1. The proper framework. Mr. Kilton said there are six main steps ASCs must follow to get from point A to point B on adding spine and orthopedic cases and getting appropriate reimbursement for them: cost analysis, collecting data, comparisons of hospital cost versus ASC cost to the payor, presenting the data to the payor, demonstrating cost savings to payors and negotiations.
“These are very high-cost, implant-intensive services,” Mr. Kilton said. “The culmination of all that, the hook, is the cost savings for the payor. That will get the payor interested in the conversation, but you have to demonstrate that by knowing your costs and what the market will pay."
2. Orthopedic savings. Mr. Kilton said there are several orthopedic cases that will save a payor money if performed in an ASC, and ASCs must take advantage of this situation when contracting. Some of the cases include ACLs/PCLs, rotator cuff repairs, and hand and wrist reconstructions, among others.
3. Spine is a different beast. Anterior cervical discectomies, spinal fusions, kyphoplasty and other spine cases are commonly performed in ASCs now, but there are some pitfalls. For example, spine cases can be lengthy (some up to an hour, which is a long time for an ASC’s schedule), and some spine cases result in longer recovery times.
“Spine is also capital-intensive,” Mr. Kilton said. “Spine tables can cost more than $100,000, and spine microscopes could cost $50,000 to $150,000. Spine cases require different nursing skill set, too.” Knowing that spine cases are more involved and costly has to factor into the managed care contracting strategy.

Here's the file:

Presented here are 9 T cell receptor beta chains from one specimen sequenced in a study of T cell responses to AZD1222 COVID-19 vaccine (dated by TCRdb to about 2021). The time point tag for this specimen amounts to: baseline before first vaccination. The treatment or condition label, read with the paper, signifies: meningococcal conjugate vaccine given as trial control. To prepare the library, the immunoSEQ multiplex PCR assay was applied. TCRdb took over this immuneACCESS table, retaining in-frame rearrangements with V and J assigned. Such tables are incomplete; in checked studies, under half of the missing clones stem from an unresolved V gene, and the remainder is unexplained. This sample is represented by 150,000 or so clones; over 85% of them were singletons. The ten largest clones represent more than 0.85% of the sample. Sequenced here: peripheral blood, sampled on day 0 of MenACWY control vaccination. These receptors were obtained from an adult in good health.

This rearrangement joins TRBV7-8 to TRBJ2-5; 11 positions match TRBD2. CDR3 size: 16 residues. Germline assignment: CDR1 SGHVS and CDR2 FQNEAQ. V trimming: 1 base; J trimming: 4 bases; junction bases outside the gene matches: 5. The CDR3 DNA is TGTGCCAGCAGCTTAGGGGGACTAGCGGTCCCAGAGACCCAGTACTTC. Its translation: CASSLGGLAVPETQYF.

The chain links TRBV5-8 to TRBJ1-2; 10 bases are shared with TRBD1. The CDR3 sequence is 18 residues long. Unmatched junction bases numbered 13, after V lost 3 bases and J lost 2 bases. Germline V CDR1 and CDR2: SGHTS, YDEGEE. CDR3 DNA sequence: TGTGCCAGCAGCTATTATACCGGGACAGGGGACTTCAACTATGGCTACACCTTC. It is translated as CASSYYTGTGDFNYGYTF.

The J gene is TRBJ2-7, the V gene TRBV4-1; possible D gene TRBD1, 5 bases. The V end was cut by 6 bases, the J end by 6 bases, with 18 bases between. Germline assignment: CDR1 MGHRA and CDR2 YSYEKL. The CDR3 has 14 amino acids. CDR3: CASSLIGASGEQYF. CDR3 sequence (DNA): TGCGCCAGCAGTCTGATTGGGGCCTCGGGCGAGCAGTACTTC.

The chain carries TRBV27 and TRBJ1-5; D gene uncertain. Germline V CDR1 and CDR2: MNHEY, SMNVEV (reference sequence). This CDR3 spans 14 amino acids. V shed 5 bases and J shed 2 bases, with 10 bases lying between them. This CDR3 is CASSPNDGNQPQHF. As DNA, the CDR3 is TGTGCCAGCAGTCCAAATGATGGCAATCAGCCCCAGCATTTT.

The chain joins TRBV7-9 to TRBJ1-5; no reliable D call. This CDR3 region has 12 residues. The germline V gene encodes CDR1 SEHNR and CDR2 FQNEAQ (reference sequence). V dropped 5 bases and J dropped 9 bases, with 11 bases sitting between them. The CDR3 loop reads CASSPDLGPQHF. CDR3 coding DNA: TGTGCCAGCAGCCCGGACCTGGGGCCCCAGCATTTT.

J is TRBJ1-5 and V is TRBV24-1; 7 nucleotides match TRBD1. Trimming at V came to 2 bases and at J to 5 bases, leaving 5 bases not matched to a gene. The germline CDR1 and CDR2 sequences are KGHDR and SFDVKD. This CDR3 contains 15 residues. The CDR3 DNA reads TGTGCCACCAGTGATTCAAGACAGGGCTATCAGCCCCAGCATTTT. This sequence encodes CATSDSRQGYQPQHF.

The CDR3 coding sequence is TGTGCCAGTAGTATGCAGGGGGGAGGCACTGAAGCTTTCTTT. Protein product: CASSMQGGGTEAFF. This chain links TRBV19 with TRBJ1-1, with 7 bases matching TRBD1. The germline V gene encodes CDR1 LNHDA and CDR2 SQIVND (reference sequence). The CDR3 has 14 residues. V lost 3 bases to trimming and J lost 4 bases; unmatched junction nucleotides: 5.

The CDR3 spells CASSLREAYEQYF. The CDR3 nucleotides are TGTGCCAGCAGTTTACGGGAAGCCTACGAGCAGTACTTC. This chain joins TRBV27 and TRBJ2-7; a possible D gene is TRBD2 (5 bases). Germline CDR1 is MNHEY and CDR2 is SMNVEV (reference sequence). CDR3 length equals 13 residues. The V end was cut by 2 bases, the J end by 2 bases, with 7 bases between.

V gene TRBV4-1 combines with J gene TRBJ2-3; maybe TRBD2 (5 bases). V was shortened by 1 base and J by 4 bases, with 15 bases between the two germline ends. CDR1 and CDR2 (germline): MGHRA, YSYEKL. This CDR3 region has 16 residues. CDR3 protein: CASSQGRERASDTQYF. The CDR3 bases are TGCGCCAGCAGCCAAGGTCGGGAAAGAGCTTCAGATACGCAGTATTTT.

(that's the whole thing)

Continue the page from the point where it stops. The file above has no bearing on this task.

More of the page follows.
4. Spine surgeries and their unique reimbursement. Because many spine codes are not approved for freestanding ASCs by Medicare or commercial payors, payment may not always be easy. Ms. Kehayes said across all of Eveia’s clients, they have more than 123 different code combinations. “That gives you some kind of breadth to the nuances that surround spine surgery,” she said.
5. Finalize managed care contracts before committing to surgeons. Ms. Kehayes said this point is one of the biggest obstacles for ASCs looking to add spine cases. Having the spine surgeons, but no framework, for formal reimbursement could lead to undesirable consequences. “Be proactive. Talk to payors and restructure contracts before you finalize commitments to surgeons,” Ms. Kehayes said. “Spending money to do spine surgery and then not getting paid becomes a major capital outlay and concern.”
6. Demonstration, demonstration, demonstration. ASCs looking to add spine cases most likely know they can pull it off. However, spine surgery is still viewed with a skeptical eye by many managed care and commercial payors, and the onus is on surgery centers to show why payors can benefit from contracting with them. “ACDFs, ALIFs and PLIFs can cost the payor $25,000 to $100,000 or more in the hospital setting,” Ms. Kehayes said. “Payor medical directors are not always familiar with ASC-based spine surgery, and ASCs can present significant savings to the payor. But you have to be able to demonstrate that.”